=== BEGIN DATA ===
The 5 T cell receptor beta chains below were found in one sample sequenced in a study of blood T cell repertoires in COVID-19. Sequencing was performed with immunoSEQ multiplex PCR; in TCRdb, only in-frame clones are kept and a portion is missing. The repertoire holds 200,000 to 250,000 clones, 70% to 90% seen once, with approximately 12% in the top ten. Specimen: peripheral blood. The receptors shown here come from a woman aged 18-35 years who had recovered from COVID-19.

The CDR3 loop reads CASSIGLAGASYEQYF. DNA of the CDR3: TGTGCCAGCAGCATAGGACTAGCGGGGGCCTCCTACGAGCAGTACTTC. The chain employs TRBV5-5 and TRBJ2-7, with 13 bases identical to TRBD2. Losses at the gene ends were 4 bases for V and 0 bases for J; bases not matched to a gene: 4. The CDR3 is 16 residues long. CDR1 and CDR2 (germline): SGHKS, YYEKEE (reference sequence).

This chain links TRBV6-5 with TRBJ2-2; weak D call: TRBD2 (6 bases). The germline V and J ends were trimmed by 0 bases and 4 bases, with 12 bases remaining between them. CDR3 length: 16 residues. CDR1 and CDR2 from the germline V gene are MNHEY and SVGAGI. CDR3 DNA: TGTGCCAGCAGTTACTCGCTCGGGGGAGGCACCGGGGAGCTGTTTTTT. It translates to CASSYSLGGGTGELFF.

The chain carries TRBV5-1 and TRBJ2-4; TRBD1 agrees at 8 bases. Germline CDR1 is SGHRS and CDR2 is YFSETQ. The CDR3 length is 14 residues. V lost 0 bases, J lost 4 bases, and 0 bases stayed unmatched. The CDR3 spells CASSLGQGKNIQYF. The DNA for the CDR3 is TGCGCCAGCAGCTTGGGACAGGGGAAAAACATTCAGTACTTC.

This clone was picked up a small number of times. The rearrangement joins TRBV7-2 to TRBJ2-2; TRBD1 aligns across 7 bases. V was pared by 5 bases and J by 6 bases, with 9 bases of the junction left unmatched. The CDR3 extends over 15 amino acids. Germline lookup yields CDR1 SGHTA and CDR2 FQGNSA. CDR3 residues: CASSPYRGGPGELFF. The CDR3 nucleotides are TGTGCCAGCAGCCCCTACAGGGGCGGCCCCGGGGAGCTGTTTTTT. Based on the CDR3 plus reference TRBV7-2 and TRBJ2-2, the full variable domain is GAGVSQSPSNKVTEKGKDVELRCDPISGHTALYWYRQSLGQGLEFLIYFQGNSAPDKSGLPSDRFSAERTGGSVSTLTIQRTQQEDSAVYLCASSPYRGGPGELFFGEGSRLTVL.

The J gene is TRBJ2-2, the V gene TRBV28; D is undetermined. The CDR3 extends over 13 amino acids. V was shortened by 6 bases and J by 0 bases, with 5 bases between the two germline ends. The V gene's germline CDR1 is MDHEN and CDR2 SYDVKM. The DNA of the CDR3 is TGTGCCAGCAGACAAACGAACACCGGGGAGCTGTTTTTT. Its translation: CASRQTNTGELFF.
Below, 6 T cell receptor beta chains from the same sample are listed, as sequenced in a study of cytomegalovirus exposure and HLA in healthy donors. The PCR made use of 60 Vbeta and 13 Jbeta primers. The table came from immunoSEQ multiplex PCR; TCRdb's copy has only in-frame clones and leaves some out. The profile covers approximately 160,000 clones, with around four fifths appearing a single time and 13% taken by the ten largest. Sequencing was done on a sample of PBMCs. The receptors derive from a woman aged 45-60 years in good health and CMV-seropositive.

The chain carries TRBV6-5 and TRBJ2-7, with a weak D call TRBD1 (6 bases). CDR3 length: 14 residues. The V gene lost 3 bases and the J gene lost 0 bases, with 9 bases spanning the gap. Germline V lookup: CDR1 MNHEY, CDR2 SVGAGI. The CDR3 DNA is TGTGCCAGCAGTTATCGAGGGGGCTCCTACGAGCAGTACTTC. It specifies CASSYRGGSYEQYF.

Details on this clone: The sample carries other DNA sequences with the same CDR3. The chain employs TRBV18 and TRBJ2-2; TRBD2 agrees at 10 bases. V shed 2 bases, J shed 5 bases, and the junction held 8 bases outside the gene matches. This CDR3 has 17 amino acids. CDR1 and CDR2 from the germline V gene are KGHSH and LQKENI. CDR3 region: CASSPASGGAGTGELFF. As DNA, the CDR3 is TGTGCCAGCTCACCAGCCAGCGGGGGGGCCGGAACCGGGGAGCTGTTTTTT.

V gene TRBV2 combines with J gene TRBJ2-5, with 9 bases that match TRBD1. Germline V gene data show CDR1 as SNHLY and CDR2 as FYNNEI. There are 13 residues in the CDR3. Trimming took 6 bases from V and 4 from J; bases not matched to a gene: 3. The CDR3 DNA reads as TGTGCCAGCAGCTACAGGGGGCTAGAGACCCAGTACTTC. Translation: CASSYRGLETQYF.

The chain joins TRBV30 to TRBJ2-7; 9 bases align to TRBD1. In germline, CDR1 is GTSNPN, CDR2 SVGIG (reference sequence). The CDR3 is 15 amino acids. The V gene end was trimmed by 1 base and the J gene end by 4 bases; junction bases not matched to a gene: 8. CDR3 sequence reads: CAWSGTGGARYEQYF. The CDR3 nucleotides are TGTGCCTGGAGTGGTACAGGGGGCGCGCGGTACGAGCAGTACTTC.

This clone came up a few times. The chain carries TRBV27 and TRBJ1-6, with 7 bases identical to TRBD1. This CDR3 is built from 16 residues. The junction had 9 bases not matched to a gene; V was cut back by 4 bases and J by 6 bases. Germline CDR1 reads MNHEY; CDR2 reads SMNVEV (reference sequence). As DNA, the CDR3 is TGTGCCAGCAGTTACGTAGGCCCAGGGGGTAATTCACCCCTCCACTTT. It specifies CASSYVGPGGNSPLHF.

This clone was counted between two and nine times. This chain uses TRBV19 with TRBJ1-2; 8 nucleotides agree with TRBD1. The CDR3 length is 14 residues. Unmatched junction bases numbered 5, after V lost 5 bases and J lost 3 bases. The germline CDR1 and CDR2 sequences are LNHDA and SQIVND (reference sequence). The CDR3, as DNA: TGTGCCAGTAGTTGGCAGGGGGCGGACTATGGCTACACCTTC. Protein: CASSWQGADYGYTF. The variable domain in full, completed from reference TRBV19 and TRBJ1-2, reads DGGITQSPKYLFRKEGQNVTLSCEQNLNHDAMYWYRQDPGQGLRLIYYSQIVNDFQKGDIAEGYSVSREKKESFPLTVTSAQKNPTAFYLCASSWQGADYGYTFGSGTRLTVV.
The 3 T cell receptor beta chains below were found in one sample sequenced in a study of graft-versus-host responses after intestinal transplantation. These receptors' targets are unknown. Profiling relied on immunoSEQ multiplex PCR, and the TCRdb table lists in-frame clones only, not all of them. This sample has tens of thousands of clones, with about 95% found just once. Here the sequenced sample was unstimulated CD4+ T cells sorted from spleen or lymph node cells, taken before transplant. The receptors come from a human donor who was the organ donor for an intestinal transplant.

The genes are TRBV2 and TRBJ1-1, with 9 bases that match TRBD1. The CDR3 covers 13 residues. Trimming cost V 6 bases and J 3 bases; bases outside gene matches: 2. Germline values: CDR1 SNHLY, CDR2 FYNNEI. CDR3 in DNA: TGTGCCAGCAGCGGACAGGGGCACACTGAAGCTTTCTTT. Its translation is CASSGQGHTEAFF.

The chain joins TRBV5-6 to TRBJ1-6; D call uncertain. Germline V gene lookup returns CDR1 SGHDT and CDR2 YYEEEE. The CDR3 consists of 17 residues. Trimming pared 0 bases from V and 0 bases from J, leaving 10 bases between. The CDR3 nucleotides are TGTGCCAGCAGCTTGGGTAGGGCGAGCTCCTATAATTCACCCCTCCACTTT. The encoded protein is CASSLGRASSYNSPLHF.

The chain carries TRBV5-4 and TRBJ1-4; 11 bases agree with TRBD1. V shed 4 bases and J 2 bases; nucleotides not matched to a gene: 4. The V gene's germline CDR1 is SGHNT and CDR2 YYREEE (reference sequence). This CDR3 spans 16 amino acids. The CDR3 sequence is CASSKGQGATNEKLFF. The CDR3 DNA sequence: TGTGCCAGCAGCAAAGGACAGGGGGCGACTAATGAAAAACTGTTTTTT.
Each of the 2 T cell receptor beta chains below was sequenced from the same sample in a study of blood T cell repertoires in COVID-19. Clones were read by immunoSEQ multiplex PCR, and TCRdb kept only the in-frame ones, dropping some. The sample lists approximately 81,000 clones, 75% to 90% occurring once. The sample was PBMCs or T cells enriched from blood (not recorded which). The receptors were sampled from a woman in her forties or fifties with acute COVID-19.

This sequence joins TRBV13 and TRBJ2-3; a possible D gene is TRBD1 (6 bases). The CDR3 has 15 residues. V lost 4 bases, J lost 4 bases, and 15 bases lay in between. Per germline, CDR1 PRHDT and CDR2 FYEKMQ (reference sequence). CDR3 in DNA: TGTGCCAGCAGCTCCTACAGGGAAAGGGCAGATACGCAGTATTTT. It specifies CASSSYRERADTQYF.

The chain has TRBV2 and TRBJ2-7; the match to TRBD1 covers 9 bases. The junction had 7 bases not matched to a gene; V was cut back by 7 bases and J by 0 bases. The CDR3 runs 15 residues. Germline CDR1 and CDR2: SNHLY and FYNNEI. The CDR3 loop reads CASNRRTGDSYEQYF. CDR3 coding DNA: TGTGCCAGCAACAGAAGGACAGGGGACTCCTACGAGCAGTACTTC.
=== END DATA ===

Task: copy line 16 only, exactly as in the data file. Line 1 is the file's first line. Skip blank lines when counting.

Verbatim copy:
The chain joins TRBV5-6 to TRBJ1-6; D call uncertain. Germline V gene lookup returns CDR1 SGHDT and CDR2 YYEEEE. The CDR3 consists of 17 residues. Trimming pared 0 bases from V and 0 bases from J, leaving 10 bases between. The CDR3 nucleotides are TGTGCCAGCAGCTTGGGTAGGGCGAGCTCCTATAATTCACCCCTCCACTTT. The encoded protein is CASSLGRASSYNSPLHF.